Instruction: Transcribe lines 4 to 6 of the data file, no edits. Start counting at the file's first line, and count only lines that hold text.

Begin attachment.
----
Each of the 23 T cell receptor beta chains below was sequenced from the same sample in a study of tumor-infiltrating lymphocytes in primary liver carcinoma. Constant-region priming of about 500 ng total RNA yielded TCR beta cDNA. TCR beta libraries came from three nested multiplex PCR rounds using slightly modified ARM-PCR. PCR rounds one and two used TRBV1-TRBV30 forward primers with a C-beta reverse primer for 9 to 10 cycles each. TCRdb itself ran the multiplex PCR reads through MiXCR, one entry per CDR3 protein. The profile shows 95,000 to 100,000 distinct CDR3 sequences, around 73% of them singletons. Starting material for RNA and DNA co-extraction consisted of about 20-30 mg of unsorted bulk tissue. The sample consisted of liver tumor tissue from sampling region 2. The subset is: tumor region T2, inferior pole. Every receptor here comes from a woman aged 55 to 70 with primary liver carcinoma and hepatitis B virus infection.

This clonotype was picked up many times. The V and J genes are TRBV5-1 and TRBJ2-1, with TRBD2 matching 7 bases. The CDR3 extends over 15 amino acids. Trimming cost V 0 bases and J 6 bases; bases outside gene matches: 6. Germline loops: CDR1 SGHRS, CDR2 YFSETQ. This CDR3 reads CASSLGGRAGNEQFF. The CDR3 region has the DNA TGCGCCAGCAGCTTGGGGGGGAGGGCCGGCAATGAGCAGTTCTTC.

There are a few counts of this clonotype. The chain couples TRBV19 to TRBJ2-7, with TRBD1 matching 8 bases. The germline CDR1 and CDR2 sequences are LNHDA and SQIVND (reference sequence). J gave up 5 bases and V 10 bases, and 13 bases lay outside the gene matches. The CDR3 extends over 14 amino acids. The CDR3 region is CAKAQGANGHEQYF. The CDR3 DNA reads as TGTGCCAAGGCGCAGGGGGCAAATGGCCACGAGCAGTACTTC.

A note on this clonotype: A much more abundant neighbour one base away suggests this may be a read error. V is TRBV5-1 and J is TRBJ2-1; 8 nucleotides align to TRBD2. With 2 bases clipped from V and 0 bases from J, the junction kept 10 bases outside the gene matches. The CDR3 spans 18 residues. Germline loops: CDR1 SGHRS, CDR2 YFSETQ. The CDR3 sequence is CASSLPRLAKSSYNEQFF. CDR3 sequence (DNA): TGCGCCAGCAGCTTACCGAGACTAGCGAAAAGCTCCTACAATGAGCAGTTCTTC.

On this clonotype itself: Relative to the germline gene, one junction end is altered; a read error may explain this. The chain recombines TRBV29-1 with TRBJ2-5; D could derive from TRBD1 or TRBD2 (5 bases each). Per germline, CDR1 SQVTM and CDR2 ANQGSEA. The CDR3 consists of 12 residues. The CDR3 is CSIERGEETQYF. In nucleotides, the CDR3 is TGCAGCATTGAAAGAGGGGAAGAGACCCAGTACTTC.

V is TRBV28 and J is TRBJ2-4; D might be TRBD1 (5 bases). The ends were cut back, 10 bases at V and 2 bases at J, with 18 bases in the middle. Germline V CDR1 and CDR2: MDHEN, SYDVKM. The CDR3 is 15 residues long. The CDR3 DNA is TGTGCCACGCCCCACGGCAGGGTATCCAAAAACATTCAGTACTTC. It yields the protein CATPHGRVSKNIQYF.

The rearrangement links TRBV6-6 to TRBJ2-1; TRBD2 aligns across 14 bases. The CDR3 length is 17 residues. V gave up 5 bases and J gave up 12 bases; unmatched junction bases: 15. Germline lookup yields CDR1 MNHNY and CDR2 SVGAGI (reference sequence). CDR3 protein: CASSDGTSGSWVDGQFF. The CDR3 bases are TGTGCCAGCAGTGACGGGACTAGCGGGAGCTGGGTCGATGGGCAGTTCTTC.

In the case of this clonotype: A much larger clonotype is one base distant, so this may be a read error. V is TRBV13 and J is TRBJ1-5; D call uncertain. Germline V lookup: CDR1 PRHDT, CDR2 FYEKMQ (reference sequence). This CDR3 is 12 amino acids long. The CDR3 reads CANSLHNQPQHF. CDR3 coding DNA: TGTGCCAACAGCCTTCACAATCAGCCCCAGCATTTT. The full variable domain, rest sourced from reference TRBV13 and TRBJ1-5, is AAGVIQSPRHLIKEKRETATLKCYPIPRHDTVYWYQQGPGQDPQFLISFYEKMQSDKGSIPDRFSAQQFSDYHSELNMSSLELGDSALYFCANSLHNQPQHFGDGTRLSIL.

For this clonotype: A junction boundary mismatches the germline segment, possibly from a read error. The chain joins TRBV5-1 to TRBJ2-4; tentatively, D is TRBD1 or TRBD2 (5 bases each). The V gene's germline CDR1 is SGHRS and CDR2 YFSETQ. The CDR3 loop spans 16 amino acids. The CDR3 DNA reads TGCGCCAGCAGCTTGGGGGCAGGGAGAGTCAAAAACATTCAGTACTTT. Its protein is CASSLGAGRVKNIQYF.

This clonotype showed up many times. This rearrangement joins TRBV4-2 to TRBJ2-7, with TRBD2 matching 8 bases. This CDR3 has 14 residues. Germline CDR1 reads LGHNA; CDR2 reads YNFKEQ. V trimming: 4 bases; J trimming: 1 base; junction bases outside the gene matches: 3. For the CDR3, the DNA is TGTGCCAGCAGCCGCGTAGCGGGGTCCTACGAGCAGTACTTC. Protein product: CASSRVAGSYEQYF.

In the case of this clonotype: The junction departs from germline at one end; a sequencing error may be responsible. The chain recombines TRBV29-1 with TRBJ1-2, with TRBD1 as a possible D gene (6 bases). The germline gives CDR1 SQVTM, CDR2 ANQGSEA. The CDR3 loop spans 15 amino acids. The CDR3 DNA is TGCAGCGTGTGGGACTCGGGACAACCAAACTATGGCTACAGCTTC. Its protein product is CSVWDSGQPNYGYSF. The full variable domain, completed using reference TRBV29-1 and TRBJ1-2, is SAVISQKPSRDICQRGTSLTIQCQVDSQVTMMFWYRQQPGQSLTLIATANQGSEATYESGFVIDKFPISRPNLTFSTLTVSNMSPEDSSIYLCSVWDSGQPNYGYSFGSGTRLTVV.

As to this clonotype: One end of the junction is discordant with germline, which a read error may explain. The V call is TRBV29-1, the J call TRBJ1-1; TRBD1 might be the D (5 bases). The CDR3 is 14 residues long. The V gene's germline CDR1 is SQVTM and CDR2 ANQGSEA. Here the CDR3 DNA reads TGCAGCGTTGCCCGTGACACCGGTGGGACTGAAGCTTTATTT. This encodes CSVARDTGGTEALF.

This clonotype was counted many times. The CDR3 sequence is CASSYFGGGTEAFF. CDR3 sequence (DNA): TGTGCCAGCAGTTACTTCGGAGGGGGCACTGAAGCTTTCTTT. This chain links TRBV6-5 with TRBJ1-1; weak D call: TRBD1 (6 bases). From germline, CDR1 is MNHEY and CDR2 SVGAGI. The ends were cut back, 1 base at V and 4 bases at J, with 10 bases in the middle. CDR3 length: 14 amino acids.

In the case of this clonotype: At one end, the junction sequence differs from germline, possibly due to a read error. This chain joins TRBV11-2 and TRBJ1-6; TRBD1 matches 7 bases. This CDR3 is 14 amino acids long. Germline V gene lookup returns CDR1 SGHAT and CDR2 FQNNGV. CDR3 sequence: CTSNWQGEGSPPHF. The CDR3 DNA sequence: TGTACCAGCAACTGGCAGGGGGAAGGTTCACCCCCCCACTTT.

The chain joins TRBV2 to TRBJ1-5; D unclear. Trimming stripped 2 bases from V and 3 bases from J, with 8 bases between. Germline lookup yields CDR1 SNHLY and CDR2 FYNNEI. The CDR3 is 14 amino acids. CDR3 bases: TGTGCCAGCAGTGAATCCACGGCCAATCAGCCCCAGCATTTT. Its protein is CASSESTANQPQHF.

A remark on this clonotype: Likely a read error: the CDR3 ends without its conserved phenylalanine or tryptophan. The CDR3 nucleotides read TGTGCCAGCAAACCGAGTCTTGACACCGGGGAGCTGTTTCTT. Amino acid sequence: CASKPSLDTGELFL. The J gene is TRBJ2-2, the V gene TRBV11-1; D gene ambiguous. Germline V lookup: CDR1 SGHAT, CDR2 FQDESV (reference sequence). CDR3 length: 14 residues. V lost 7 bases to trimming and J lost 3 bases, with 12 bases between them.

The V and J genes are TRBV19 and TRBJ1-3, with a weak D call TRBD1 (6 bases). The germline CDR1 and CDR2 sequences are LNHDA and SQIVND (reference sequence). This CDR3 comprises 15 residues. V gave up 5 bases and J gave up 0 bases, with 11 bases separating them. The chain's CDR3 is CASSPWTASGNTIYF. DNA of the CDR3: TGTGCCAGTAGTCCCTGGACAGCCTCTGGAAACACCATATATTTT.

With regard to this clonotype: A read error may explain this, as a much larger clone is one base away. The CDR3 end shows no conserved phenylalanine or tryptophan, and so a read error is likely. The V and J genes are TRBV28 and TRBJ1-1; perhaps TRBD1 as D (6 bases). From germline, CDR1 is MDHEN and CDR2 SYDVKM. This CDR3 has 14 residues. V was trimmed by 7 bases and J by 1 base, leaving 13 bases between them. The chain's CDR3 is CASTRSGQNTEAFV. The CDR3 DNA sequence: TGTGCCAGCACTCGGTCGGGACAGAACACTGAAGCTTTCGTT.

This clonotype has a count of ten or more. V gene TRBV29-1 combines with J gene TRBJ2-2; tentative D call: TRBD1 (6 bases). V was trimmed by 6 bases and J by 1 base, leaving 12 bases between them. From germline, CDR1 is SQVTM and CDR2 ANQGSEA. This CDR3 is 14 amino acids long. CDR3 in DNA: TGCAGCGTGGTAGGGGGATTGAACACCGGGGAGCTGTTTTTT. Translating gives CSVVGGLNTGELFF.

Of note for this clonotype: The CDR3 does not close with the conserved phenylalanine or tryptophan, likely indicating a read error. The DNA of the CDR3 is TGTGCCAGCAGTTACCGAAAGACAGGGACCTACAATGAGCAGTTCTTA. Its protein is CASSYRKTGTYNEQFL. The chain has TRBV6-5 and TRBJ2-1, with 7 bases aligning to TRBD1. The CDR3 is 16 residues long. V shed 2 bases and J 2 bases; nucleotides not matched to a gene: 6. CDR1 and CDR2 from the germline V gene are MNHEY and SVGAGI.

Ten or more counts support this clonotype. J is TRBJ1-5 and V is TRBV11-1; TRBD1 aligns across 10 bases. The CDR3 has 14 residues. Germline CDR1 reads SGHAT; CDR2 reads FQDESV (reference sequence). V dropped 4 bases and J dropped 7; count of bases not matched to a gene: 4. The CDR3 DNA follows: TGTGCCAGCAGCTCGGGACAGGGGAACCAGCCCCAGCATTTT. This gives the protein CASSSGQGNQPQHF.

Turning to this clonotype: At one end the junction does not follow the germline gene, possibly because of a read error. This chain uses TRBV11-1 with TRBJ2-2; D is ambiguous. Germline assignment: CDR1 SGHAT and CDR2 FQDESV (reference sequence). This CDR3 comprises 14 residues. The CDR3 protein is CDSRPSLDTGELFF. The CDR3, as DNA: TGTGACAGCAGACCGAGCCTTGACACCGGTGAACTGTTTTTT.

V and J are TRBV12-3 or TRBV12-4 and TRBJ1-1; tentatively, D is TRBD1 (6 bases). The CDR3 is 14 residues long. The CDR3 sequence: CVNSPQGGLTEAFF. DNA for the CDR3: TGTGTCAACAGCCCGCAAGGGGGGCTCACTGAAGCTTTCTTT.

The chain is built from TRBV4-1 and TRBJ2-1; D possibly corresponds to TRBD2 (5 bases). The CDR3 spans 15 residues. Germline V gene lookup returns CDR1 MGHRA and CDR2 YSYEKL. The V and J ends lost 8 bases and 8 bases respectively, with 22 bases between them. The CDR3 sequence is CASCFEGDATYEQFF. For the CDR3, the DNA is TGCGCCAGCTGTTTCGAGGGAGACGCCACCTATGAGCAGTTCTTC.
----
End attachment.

A note on this clonotype: A much more abundant neighbour one base away suggests this may be a read error. V is TRBV5-1 and J is TRBJ2-1; 8 nucleotides align to TRBD2. With 2 bases clipped from V and 0 bases from J, the junction kept 10 bases outside the gene matches. The CDR3 spans 18 residues. Germline loops: CDR1 SGHRS, CDR2 YFSETQ. The CDR3 sequence is CASSLPRLAKSSYNEQFF. CDR3 sequence (DNA): TGCGCCAGCAGCTTACCGAGACTAGCGAAAAGCTCCTACAATGAGCAGTTCTTC.

On this clonotype itself: Relative to the germline gene, one junction end is altered; a read error may explain this. The chain recombines TRBV29-1 with TRBJ2-5; D could derive from TRBD1 or TRBD2 (5 bases each). Per germline, CDR1 SQVTM and CDR2 ANQGSEA. The CDR3 consists of 12 residues. The CDR3 is CSIERGEETQYF. In nucleotides, the CDR3 is TGCAGCATTGAAAGAGGGGAAGAGACCCAGTACTTC.

V is TRBV28 and J is TRBJ2-4; D might be TRBD1 (5 bases). The ends were cut back, 10 bases at V and 2 bases at J, with 18 bases in the middle. Germline V CDR1 and CDR2: MDHEN, SYDVKM. The CDR3 is 15 residues long. The CDR3 DNA is TGTGCCACGCCCCACGGCAGGGTATCCAAAAACATTCAGTACTTC. It yields the protein CATPHGRVSKNIQYF.